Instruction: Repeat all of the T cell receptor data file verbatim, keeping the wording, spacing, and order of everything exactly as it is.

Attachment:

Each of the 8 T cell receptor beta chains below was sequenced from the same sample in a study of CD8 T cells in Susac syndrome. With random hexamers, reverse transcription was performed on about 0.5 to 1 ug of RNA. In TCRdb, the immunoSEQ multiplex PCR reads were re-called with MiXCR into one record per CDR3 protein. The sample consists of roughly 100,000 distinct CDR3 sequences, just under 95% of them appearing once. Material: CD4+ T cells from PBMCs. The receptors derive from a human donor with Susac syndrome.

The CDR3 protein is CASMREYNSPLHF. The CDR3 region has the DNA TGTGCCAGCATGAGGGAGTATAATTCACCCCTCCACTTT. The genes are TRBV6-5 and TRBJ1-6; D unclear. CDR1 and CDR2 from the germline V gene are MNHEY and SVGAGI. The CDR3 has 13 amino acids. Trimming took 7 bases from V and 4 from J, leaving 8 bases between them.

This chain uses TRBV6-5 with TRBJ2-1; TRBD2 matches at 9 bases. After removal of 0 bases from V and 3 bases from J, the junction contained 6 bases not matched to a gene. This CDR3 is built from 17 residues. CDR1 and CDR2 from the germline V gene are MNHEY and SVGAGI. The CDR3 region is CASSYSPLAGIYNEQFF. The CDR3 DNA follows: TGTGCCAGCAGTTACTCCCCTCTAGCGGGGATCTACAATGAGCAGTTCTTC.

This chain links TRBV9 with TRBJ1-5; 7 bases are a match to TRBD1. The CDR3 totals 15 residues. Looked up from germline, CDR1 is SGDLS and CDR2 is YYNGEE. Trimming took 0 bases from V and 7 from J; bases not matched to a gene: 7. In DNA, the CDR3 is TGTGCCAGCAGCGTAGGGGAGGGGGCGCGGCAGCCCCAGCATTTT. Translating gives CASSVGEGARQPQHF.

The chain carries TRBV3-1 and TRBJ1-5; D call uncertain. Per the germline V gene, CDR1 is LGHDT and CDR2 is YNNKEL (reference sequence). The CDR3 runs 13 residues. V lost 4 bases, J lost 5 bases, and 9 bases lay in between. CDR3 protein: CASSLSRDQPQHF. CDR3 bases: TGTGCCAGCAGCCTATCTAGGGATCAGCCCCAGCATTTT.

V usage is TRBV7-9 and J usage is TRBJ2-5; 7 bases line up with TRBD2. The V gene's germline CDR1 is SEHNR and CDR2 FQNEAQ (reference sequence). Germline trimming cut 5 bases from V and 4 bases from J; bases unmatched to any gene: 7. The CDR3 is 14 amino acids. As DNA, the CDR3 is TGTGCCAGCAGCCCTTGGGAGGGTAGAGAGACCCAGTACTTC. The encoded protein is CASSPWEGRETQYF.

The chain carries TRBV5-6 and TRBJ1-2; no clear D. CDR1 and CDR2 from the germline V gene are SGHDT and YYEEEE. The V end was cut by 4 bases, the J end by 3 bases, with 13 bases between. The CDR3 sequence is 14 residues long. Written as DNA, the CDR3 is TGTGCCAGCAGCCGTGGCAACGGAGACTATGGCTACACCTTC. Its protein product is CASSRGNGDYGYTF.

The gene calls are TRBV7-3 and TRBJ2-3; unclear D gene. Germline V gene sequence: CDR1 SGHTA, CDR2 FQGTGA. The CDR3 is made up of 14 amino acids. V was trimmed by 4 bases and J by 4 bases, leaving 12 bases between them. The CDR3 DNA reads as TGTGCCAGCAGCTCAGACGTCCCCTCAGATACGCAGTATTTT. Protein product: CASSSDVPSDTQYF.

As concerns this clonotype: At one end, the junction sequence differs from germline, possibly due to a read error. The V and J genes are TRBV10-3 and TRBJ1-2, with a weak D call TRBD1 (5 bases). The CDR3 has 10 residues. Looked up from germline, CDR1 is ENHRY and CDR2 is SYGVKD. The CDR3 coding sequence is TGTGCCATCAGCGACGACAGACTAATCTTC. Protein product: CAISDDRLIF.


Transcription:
Each of the 8 T cell receptor beta chains below was sequenced from the same sample in a study of CD8 T cells in Susac syndrome. With random hexamers, reverse transcription was performed on about 0.5 to 1 ug of RNA. In TCRdb, the immunoSEQ multiplex PCR reads were re-called with MiXCR into one record per CDR3 protein. The sample consists of roughly 100,000 distinct CDR3 sequences, just under 95% of them appearing once. Material: CD4+ T cells from PBMCs. The receptors derive from a human donor with Susac syndrome.

The CDR3 protein is CASMREYNSPLHF. The CDR3 region has the DNA TGTGCCAGCATGAGGGAGTATAATTCACCCCTCCACTTT. The genes are TRBV6-5 and TRBJ1-6; D unclear. CDR1 and CDR2 from the germline V gene are MNHEY and SVGAGI. The CDR3 has 13 amino acids. Trimming took 7 bases from V and 4 from J, leaving 8 bases between them.

This chain uses TRBV6-5 with TRBJ2-1; TRBD2 matches at 9 bases. After removal of 0 bases from V and 3 bases from J, the junction contained 6 bases not matched to a gene. This CDR3 is built from 17 residues. CDR1 and CDR2 from the germline V gene are MNHEY and SVGAGI. The CDR3 region is CASSYSPLAGIYNEQFF. The CDR3 DNA follows: TGTGCCAGCAGTTACTCCCCTCTAGCGGGGATCTACAATGAGCAGTTCTTC.

This chain links TRBV9 with TRBJ1-5; 7 bases are a match to TRBD1. The CDR3 totals 15 residues. Looked up from germline, CDR1 is SGDLS and CDR2 is YYNGEE. Trimming took 0 bases from V and 7 from J; bases not matched to a gene: 7. In DNA, the CDR3 is TGTGCCAGCAGCGTAGGGGAGGGGGCGCGGCAGCCCCAGCATTTT. Translating gives CASSVGEGARQPQHF.

The chain carries TRBV3-1 and TRBJ1-5; D call uncertain. Per the germline V gene, CDR1 is LGHDT and CDR2 is YNNKEL (reference sequence). The CDR3 runs 13 residues. V lost 4 bases, J lost 5 bases, and 9 bases lay in between. CDR3 protein: CASSLSRDQPQHF. CDR3 bases: TGTGCCAGCAGCCTATCTAGGGATCAGCCCCAGCATTTT.

V usage is TRBV7-9 and J usage is TRBJ2-5; 7 bases line up with TRBD2. The V gene's germline CDR1 is SEHNR and CDR2 FQNEAQ (reference sequence). Germline trimming cut 5 bases from V and 4 bases from J; bases unmatched to any gene: 7. The CDR3 is 14 amino acids. As DNA, the CDR3 is TGTGCCAGCAGCCCTTGGGAGGGTAGAGAGACCCAGTACTTC. The encoded protein is CASSPWEGRETQYF.

The chain carries TRBV5-6 and TRBJ1-2; no clear D. CDR1 and CDR2 from the germline V gene are SGHDT and YYEEEE. The V end was cut by 4 bases, the J end by 3 bases, with 13 bases between. The CDR3 sequence is 14 residues long. Written as DNA, the CDR3 is TGTGCCAGCAGCCGTGGCAACGGAGACTATGGCTACACCTTC. Its protein product is CASSRGNGDYGYTF.

The gene calls are TRBV7-3 and TRBJ2-3; unclear D gene. Germline V gene sequence: CDR1 SGHTA, CDR2 FQGTGA. The CDR3 is made up of 14 amino acids. V was trimmed by 4 bases and J by 4 bases, leaving 12 bases between them. The CDR3 DNA reads as TGTGCCAGCAGCTCAGACGTCCCCTCAGATACGCAGTATTTT. Protein product: CASSSDVPSDTQYF.

As concerns this clonotype: At one end, the junction sequence differs from germline, possibly due to a read error. The V and J genes are TRBV10-3 and TRBJ1-2, with a weak D call TRBD1 (5 bases). The CDR3 has 10 residues. Looked up from germline, CDR1 is ENHRY and CDR2 is SYGVKD. The CDR3 coding sequence is TGTGCCATCAGCGACGACAGACTAATCTTC. Protein product: CAISDDRLIF.